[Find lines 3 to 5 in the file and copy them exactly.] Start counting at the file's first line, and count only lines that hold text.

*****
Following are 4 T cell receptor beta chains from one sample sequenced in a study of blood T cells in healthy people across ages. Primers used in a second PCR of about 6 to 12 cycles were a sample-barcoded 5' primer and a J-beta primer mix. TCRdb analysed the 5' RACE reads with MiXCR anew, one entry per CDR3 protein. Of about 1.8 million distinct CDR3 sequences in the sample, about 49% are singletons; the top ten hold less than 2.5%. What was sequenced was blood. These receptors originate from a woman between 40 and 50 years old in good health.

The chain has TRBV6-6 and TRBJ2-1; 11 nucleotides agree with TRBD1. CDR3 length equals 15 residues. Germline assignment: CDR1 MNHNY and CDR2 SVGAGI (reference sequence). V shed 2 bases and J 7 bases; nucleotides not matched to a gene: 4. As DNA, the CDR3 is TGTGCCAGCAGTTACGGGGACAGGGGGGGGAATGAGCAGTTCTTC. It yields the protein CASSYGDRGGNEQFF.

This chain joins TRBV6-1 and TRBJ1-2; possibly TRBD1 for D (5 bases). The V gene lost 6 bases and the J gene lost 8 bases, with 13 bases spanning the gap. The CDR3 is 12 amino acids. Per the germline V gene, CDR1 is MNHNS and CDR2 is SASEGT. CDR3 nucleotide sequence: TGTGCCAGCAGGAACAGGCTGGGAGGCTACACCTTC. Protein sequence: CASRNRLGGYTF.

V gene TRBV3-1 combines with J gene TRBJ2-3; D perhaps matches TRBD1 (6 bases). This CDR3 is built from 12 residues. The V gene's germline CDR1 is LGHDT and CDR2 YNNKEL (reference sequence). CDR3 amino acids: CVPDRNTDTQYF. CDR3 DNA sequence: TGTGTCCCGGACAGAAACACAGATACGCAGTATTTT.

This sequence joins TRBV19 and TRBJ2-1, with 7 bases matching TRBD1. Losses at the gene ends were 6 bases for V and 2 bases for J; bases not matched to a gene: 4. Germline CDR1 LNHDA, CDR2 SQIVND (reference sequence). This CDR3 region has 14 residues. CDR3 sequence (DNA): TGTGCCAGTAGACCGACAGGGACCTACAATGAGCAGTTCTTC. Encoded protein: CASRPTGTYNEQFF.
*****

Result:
This chain joins TRBV6-1 and TRBJ1-2; possibly TRBD1 for D (5 bases). The V gene lost 6 bases and the J gene lost 8 bases, with 13 bases spanning the gap. The CDR3 is 12 amino acids. Per the germline V gene, CDR1 is MNHNS and CDR2 is SASEGT. CDR3 nucleotide sequence: TGTGCCAGCAGGAACAGGCTGGGAGGCTACACCTTC. Protein sequence: CASRNRLGGYTF.

V gene TRBV3-1 combines with J gene TRBJ2-3; D perhaps matches TRBD1 (6 bases). This CDR3 is built from 12 residues. The V gene's germline CDR1 is LGHDT and CDR2 YNNKEL (reference sequence). CDR3 amino acids: CVPDRNTDTQYF. CDR3 DNA sequence: TGTGTCCCGGACAGAAACACAGATACGCAGTATTTT.

This sequence joins TRBV19 and TRBJ2-1, with 7 bases matching TRBD1. Losses at the gene ends were 6 bases for V and 2 bases for J; bases not matched to a gene: 4. Germline CDR1 LNHDA, CDR2 SQIVND (reference sequence). This CDR3 region has 14 residues. CDR3 sequence (DNA): TGTGCCAGTAGACCGACAGGGACCTACAATGAGCAGTTCTTC. Encoded protein: CASRPTGTYNEQFF.